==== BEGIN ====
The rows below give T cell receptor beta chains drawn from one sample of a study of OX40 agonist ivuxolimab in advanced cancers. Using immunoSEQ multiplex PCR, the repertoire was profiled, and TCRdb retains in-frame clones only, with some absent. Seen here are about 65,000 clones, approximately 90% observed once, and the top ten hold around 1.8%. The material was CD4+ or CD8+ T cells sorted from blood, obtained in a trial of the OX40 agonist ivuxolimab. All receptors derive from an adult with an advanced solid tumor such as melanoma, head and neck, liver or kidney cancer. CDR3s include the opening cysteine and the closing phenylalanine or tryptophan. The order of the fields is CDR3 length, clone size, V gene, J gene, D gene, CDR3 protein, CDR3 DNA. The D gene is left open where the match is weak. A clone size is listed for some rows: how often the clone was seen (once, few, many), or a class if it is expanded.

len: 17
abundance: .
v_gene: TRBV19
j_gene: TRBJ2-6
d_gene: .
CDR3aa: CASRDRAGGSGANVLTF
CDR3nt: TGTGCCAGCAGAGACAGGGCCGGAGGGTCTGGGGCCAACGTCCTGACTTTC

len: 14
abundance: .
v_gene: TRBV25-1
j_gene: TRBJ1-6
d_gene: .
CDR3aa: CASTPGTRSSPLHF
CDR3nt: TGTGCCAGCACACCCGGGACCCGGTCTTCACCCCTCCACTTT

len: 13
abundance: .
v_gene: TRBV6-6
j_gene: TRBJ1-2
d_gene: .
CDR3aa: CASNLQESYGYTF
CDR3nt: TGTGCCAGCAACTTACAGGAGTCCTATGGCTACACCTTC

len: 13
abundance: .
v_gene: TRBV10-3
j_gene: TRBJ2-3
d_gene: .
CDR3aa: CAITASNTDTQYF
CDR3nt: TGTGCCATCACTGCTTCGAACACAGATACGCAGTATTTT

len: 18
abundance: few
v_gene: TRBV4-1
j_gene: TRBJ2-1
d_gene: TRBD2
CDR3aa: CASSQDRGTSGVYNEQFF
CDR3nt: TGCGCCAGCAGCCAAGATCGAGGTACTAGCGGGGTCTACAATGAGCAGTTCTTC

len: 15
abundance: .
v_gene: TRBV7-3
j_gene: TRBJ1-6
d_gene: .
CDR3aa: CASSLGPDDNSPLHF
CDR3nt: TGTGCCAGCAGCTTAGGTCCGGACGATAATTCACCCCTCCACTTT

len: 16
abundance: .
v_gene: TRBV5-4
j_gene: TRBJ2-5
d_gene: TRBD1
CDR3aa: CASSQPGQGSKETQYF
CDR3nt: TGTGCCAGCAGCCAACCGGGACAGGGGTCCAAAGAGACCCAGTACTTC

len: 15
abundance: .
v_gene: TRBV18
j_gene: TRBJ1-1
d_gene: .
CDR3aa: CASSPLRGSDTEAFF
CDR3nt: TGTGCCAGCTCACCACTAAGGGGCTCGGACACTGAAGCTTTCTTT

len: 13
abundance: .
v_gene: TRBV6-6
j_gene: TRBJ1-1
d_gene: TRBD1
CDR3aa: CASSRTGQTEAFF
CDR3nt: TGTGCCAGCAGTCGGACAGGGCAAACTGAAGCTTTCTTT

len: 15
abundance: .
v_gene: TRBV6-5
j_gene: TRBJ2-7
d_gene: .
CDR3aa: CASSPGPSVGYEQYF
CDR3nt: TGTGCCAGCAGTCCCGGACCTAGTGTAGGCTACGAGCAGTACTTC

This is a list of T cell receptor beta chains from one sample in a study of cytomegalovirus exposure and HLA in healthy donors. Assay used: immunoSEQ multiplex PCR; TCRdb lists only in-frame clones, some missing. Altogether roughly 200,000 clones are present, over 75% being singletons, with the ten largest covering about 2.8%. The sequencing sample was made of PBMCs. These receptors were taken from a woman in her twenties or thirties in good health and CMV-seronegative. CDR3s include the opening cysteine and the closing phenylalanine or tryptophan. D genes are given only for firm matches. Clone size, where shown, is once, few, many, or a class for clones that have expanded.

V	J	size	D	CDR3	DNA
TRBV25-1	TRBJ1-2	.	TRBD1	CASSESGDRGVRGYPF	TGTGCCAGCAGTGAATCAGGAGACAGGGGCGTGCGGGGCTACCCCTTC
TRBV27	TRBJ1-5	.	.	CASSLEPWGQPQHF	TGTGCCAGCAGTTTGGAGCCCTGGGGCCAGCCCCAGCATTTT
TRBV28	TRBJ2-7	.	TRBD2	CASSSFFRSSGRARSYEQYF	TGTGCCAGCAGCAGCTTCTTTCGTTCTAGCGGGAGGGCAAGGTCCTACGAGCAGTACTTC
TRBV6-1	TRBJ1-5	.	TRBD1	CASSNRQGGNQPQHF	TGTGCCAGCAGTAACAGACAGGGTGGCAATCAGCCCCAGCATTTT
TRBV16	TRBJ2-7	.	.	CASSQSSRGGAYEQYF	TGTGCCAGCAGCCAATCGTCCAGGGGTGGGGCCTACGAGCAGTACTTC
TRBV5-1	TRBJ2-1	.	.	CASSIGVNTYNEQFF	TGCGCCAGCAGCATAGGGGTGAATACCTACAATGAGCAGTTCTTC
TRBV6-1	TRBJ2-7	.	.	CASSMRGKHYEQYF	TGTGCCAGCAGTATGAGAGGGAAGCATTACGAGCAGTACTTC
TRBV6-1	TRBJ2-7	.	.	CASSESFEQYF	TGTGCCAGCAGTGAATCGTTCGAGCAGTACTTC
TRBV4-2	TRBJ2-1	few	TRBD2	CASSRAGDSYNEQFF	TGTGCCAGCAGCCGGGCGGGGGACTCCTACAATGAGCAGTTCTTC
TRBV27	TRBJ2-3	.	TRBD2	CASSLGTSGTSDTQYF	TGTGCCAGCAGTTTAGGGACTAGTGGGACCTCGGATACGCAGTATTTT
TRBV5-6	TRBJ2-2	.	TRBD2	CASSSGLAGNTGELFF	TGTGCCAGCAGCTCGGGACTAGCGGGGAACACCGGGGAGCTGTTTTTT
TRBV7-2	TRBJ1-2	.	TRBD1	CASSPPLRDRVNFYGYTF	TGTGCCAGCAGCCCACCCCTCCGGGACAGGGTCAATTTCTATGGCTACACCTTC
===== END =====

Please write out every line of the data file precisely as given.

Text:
The rows below give T cell receptor beta chains drawn from one sample of a study of OX40 agonist ivuxolimab in advanced cancers. Using immunoSEQ multiplex PCR, the repertoire was profiled, and TCRdb retains in-frame clones only, with some absent. Seen here are about 65,000 clones, approximately 90% observed once, and the top ten hold around 1.8%. The material was CD4+ or CD8+ T cells sorted from blood, obtained in a trial of the OX40 agonist ivuxolimab. All receptors derive from an adult with an advanced solid tumor such as melanoma, head and neck, liver or kidney cancer. CDR3s include the opening cysteine and the closing phenylalanine or tryptophan. The order of the fields is CDR3 length, clone size, V gene, J gene, D gene, CDR3 protein, CDR3 DNA. The D gene is left open where the match is weak. A clone size is listed for some rows: how often the clone was seen (once, few, many), or a class if it is expanded.

len: 17
abundance: .
v_gene: TRBV19
j_gene: TRBJ2-6
d_gene: .
CDR3aa: CASRDRAGGSGANVLTF
CDR3nt: TGTGCCAGCAGAGACAGGGCCGGAGGGTCTGGGGCCAACGTCCTGACTTTC

len: 14
abundance: .
v_gene: TRBV25-1
j_gene: TRBJ1-6
d_gene: .
CDR3aa: CASTPGTRSSPLHF
CDR3nt: TGTGCCAGCACACCCGGGACCCGGTCTTCACCCCTCCACTTT

len: 13
abundance: .
v_gene: TRBV6-6
j_gene: TRBJ1-2
d_gene: .
CDR3aa: CASNLQESYGYTF
CDR3nt: TGTGCCAGCAACTTACAGGAGTCCTATGGCTACACCTTC

len: 13
abundance: .
v_gene: TRBV10-3
j_gene: TRBJ2-3
d_gene: .
CDR3aa: CAITASNTDTQYF
CDR3nt: TGTGCCATCACTGCTTCGAACACAGATACGCAGTATTTT

len: 18
abundance: few
v_gene: TRBV4-1
j_gene: TRBJ2-1
d_gene: TRBD2
CDR3aa: CASSQDRGTSGVYNEQFF
CDR3nt: TGCGCCAGCAGCCAAGATCGAGGTACTAGCGGGGTCTACAATGAGCAGTTCTTC

len: 15
abundance: .
v_gene: TRBV7-3
j_gene: TRBJ1-6
d_gene: .
CDR3aa: CASSLGPDDNSPLHF
CDR3nt: TGTGCCAGCAGCTTAGGTCCGGACGATAATTCACCCCTCCACTTT

len: 16
abundance: .
v_gene: TRBV5-4
j_gene: TRBJ2-5
d_gene: TRBD1
CDR3aa: CASSQPGQGSKETQYF
CDR3nt: TGTGCCAGCAGCCAACCGGGACAGGGGTCCAAAGAGACCCAGTACTTC

len: 15
abundance: .
v_gene: TRBV18
j_gene: TRBJ1-1
d_gene: .
CDR3aa: CASSPLRGSDTEAFF
CDR3nt: TGTGCCAGCTCACCACTAAGGGGCTCGGACACTGAAGCTTTCTTT

len: 13
abundance: .
v_gene: TRBV6-6
j_gene: TRBJ1-1
d_gene: TRBD1
CDR3aa: CASSRTGQTEAFF
CDR3nt: TGTGCCAGCAGTCGGACAGGGCAAACTGAAGCTTTCTTT

len: 15
abundance: .
v_gene: TRBV6-5
j_gene: TRBJ2-7
d_gene: .
CDR3aa: CASSPGPSVGYEQYF
CDR3nt: TGTGCCAGCAGTCCCGGACCTAGTGTAGGCTACGAGCAGTACTTC

This is a list of T cell receptor beta chains from one sample in a study of cytomegalovirus exposure and HLA in healthy donors. Assay used: immunoSEQ multiplex PCR; TCRdb lists only in-frame clones, some missing. Altogether roughly 200,000 clones are present, over 75% being singletons, with the ten largest covering about 2.8%. The sequencing sample was made of PBMCs. These receptors were taken from a woman in her twenties or thirties in good health and CMV-seronegative. CDR3s include the opening cysteine and the closing phenylalanine or tryptophan. D genes are given only for firm matches. Clone size, where shown, is once, few, many, or a class for clones that have expanded.

V	J	size	D	CDR3	DNA
TRBV25-1	TRBJ1-2	.	TRBD1	CASSESGDRGVRGYPF	TGTGCCAGCAGTGAATCAGGAGACAGGGGCGTGCGGGGCTACCCCTTC
TRBV27	TRBJ1-5	.	.	CASSLEPWGQPQHF	TGTGCCAGCAGTTTGGAGCCCTGGGGCCAGCCCCAGCATTTT
TRBV28	TRBJ2-7	.	TRBD2	CASSSFFRSSGRARSYEQYF	TGTGCCAGCAGCAGCTTCTTTCGTTCTAGCGGGAGGGCAAGGTCCTACGAGCAGTACTTC
TRBV6-1	TRBJ1-5	.	TRBD1	CASSNRQGGNQPQHF	TGTGCCAGCAGTAACAGACAGGGTGGCAATCAGCCCCAGCATTTT
TRBV16	TRBJ2-7	.	.	CASSQSSRGGAYEQYF	TGTGCCAGCAGCCAATCGTCCAGGGGTGGGGCCTACGAGCAGTACTTC
TRBV5-1	TRBJ2-1	.	.	CASSIGVNTYNEQFF	TGCGCCAGCAGCATAGGGGTGAATACCTACAATGAGCAGTTCTTC
TRBV6-1	TRBJ2-7	.	.	CASSMRGKHYEQYF	TGTGCCAGCAGTATGAGAGGGAAGCATTACGAGCAGTACTTC
TRBV6-1	TRBJ2-7	.	.	CASSESFEQYF	TGTGCCAGCAGTGAATCGTTCGAGCAGTACTTC
TRBV4-2	TRBJ2-1	few	TRBD2	CASSRAGDSYNEQFF	TGTGCCAGCAGCCGGGCGGGGGACTCCTACAATGAGCAGTTCTTC
TRBV27	TRBJ2-3	.	TRBD2	CASSLGTSGTSDTQYF	TGTGCCAGCAGTTTAGGGACTAGTGGGACCTCGGATACGCAGTATTTT
TRBV5-6	TRBJ2-2	.	TRBD2	CASSSGLAGNTGELFF	TGTGCCAGCAGCTCGGGACTAGCGGGGAACACCGGGGAGCTGTTTTTT
TRBV7-2	TRBJ1-2	.	TRBD1	CASSPPLRDRVNFYGYTF	TGTGCCAGCAGCCCACCCCTCCGGGACAGGGTCAATTTCTATGGCTACACCTTC